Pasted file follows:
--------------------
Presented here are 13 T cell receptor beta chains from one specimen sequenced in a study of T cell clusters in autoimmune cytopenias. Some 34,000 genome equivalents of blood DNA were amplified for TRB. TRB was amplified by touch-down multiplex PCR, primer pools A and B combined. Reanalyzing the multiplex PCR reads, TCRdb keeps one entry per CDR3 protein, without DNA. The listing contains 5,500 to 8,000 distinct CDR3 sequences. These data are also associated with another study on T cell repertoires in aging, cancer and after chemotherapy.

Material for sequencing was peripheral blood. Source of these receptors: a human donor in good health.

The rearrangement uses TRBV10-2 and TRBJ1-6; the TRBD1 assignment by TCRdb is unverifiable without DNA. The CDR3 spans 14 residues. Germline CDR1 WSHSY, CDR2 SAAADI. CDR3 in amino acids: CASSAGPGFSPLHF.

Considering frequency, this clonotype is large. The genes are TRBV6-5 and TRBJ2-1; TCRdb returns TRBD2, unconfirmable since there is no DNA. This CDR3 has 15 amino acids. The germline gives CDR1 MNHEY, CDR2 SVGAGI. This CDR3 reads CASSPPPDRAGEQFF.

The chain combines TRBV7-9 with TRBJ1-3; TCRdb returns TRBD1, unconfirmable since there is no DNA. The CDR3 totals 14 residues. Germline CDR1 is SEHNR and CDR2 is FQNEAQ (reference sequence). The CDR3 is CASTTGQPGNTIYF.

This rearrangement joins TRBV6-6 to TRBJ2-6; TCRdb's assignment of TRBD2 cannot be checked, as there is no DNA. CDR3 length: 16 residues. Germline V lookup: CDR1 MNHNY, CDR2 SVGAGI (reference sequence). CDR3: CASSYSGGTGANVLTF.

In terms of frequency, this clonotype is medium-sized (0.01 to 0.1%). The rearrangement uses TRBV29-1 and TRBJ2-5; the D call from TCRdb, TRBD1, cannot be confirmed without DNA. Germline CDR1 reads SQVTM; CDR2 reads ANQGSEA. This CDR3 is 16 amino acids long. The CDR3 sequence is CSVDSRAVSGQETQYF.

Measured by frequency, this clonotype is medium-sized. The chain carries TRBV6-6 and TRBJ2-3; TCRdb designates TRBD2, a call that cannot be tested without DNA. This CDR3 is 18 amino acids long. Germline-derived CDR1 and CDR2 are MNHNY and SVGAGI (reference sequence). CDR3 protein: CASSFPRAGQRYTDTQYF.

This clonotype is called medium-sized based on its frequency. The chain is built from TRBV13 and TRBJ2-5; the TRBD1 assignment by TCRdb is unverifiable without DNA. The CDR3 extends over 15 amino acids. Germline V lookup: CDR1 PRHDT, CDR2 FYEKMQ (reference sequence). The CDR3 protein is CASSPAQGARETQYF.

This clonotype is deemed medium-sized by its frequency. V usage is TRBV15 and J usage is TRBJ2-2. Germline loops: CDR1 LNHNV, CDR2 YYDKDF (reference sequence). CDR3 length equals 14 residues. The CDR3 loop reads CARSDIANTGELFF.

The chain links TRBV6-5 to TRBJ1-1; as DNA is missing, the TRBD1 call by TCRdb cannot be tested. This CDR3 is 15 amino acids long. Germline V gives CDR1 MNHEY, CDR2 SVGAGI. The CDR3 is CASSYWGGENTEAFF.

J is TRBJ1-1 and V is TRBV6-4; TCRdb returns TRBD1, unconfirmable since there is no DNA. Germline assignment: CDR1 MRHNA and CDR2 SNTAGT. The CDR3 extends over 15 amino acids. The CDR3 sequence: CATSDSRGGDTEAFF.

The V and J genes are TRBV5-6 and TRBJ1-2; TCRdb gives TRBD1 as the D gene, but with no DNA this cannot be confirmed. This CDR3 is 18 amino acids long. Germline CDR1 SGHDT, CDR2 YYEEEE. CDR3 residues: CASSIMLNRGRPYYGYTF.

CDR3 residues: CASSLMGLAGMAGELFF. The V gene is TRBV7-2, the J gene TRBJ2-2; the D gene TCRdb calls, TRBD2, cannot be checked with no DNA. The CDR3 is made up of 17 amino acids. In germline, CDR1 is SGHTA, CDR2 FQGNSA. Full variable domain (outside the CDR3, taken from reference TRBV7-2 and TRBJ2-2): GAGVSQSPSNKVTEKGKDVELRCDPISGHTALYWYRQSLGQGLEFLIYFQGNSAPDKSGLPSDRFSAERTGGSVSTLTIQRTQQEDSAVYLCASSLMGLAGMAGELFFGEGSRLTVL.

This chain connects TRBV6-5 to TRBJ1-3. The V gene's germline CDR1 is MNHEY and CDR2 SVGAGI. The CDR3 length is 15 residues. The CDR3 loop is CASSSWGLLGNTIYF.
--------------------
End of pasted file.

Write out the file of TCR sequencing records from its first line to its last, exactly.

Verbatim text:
Presented here are 13 T cell receptor beta chains from one specimen sequenced in a study of T cell clusters in autoimmune cytopenias. Some 34,000 genome equivalents of blood DNA were amplified for TRB. TRB was amplified by touch-down multiplex PCR, primer pools A and B combined. Reanalyzing the multiplex PCR reads, TCRdb keeps one entry per CDR3 protein, without DNA. The listing contains 5,500 to 8,000 distinct CDR3 sequences. These data are also associated with another study on T cell repertoires in aging, cancer and after chemotherapy.

Material for sequencing was peripheral blood. Source of these receptors: a human donor in good health.

The rearrangement uses TRBV10-2 and TRBJ1-6; the TRBD1 assignment by TCRdb is unverifiable without DNA. The CDR3 spans 14 residues. Germline CDR1 WSHSY, CDR2 SAAADI. CDR3 in amino acids: CASSAGPGFSPLHF.

Considering frequency, this clonotype is large. The genes are TRBV6-5 and TRBJ2-1; TCRdb returns TRBD2, unconfirmable since there is no DNA. This CDR3 has 15 amino acids. The germline gives CDR1 MNHEY, CDR2 SVGAGI. This CDR3 reads CASSPPPDRAGEQFF.

The chain combines TRBV7-9 with TRBJ1-3; TCRdb returns TRBD1, unconfirmable since there is no DNA. The CDR3 totals 14 residues. Germline CDR1 is SEHNR and CDR2 is FQNEAQ (reference sequence). The CDR3 is CASTTGQPGNTIYF.

This rearrangement joins TRBV6-6 to TRBJ2-6; TCRdb's assignment of TRBD2 cannot be checked, as there is no DNA. CDR3 length: 16 residues. Germline V lookup: CDR1 MNHNY, CDR2 SVGAGI (reference sequence). CDR3: CASSYSGGTGANVLTF.

In terms of frequency, this clonotype is medium-sized (0.01 to 0.1%). The rearrangement uses TRBV29-1 and TRBJ2-5; the D call from TCRdb, TRBD1, cannot be confirmed without DNA. Germline CDR1 reads SQVTM; CDR2 reads ANQGSEA. This CDR3 is 16 amino acids long. The CDR3 sequence is CSVDSRAVSGQETQYF.

Measured by frequency, this clonotype is medium-sized. The chain carries TRBV6-6 and TRBJ2-3; TCRdb designates TRBD2, a call that cannot be tested without DNA. This CDR3 is 18 amino acids long. Germline-derived CDR1 and CDR2 are MNHNY and SVGAGI (reference sequence). CDR3 protein: CASSFPRAGQRYTDTQYF.

This clonotype is called medium-sized based on its frequency. The chain is built from TRBV13 and TRBJ2-5; the TRBD1 assignment by TCRdb is unverifiable without DNA. The CDR3 extends over 15 amino acids. Germline V lookup: CDR1 PRHDT, CDR2 FYEKMQ (reference sequence). The CDR3 protein is CASSPAQGARETQYF.

This clonotype is deemed medium-sized by its frequency. V usage is TRBV15 and J usage is TRBJ2-2. Germline loops: CDR1 LNHNV, CDR2 YYDKDF (reference sequence). CDR3 length equals 14 residues. The CDR3 loop reads CARSDIANTGELFF.

The chain links TRBV6-5 to TRBJ1-1; as DNA is missing, the TRBD1 call by TCRdb cannot be tested. This CDR3 is 15 amino acids long. Germline V gives CDR1 MNHEY, CDR2 SVGAGI. The CDR3 is CASSYWGGENTEAFF.

J is TRBJ1-1 and V is TRBV6-4; TCRdb returns TRBD1, unconfirmable since there is no DNA. Germline assignment: CDR1 MRHNA and CDR2 SNTAGT. The CDR3 extends over 15 amino acids. The CDR3 sequence: CATSDSRGGDTEAFF.

The V and J genes are TRBV5-6 and TRBJ1-2; TCRdb gives TRBD1 as the D gene, but with no DNA this cannot be confirmed. This CDR3 is 18 amino acids long. Germline CDR1 SGHDT, CDR2 YYEEEE. CDR3 residues: CASSIMLNRGRPYYGYTF.

CDR3 residues: CASSLMGLAGMAGELFF. The V gene is TRBV7-2, the J gene TRBJ2-2; the D gene TCRdb calls, TRBD2, cannot be checked with no DNA. The CDR3 is made up of 17 amino acids. In germline, CDR1 is SGHTA, CDR2 FQGNSA. Full variable domain (outside the CDR3, taken from reference TRBV7-2 and TRBJ2-2): GAGVSQSPSNKVTEKGKDVELRCDPISGHTALYWYRQSLGQGLEFLIYFQGNSAPDKSGLPSDRFSAERTGGSVSTLTIQRTQQEDSAVYLCASSLMGLAGMAGELFFGEGSRLTVL.

This chain connects TRBV6-5 to TRBJ1-3. The V gene's germline CDR1 is MNHEY and CDR2 SVGAGI. The CDR3 length is 15 residues. The CDR3 loop is CASSSWGLLGNTIYF.